I've been following with interest the many discussions in Planet Lotus this past two weeks and more than once someone mentioned that "we need an app store for Lotus Notes applications." This weekend , I got caught up with the excellent and informative This Week In Lotus podcasts and the topic was brought up again. On the podcast, opinions were shared as to why or why not an app store or catalog would or would not work. At point, Darren Duke even said something to the effect of, "you guys should talk to Eric Mack because his company's already done it with eProductivity."
There are three current solutions available that I am aware of today: OpenNTF , the Lotus Software Catalog, and the Notes App Store. OpenNTF is great, but it's geared toward developers. Lotus launched the Lotus Software Catalog at LS10 and it's beautiful, but I honestly have no idea if it is being promoted in any way that a potential customer could find it. The Notes App Store is really a catalog -- you can't buy anything yet -- but it's designed to make it easy for the end user to be able to browse through available Notes applications. This is probably the closest thing I've seen to the original printed Lotus Solutions Catalog from the early 1990's.
As far as how we sell our product, I'm not sure I would call what we have done an "app store." We have only one item available for purchase, so I can't even call it a catalog. Still, it's the only completely turn-key Notes solution I am aware of that allows someone (an administrator, executive, or end-user) to visit the site, download a stand-alone demo of the application, try it out five minutes later, download the template, apply it, evaluate it, purchase an activation key, and activate the software -- all with minimal user intervention. It wasn't easy to build, but I have some of the brightest people on my team and what we have created works and works well every day. (As I write this, people are downloading, evaluating and purchasing our software on their own.)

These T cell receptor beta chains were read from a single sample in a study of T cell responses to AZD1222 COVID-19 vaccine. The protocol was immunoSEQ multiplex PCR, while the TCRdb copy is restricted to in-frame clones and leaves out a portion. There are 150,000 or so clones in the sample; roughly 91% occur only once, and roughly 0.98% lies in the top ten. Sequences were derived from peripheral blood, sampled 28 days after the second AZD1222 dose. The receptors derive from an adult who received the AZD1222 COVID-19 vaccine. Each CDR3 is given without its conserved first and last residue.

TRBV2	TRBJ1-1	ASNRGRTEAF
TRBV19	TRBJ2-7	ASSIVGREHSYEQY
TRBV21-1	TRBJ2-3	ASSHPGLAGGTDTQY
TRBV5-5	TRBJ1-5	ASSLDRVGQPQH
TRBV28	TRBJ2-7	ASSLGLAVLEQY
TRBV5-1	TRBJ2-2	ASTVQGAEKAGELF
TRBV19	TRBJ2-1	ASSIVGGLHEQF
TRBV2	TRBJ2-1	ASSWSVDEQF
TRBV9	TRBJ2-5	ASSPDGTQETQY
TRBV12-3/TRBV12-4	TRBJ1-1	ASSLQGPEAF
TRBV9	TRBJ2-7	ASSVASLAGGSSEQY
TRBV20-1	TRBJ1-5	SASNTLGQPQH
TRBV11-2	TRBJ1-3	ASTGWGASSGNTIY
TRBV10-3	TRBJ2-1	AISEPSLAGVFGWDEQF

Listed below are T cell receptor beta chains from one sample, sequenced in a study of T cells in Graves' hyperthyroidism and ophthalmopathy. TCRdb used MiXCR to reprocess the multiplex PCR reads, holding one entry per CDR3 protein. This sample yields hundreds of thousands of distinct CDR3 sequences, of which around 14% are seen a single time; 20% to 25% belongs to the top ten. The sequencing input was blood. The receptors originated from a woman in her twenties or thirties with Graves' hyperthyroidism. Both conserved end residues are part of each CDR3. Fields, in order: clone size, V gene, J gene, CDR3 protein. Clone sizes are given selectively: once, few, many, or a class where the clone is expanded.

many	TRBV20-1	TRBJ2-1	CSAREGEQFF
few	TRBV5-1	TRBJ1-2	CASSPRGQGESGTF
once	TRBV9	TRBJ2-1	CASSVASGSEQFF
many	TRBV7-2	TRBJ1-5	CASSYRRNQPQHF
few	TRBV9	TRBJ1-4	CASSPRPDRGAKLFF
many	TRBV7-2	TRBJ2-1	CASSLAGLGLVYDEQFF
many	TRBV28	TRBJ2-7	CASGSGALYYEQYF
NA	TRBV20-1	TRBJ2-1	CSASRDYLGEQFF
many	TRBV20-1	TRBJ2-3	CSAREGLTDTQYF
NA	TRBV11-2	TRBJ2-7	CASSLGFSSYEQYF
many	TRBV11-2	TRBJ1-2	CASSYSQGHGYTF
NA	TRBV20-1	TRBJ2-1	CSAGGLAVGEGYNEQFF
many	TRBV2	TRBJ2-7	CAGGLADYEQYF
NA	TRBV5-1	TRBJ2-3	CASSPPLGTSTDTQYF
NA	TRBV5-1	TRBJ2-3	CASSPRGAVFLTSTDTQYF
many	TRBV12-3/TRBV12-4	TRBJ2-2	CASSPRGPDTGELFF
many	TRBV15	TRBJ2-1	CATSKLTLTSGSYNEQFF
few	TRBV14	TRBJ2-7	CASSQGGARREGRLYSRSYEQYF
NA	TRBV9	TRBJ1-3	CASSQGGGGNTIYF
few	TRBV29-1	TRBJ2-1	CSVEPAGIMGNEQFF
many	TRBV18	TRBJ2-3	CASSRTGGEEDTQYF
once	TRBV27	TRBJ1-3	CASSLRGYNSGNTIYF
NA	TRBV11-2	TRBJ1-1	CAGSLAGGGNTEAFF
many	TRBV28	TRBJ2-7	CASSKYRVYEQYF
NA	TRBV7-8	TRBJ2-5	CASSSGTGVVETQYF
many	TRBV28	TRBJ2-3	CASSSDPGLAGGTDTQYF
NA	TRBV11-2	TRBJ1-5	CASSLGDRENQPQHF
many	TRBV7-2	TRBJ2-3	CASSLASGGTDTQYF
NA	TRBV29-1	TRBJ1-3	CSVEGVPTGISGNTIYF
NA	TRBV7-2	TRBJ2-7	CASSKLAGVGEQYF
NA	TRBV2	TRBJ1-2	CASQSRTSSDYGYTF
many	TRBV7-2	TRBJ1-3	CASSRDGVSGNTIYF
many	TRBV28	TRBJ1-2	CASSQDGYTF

But this post is not about my company's product - it's about the process we use to deliver it. The people that use our product are administrators, executives, and end users -- all of them are busy people that want to save time. We've worked to lower the barrier to deployment by improving the method of delivery for our Notes app. We made it fast and easy to evaluate, apply, and purchase.
I know that it is possible to create something similar to the one stop shopping experience that end-users have come to expect with their phones. It's not quite built into Notes (as I hope someday it will be) but it works and people use it every day.
Anyway, if there's interest, I would be happy to provide an overview of how this was done and some of the lessons we've learned along the way.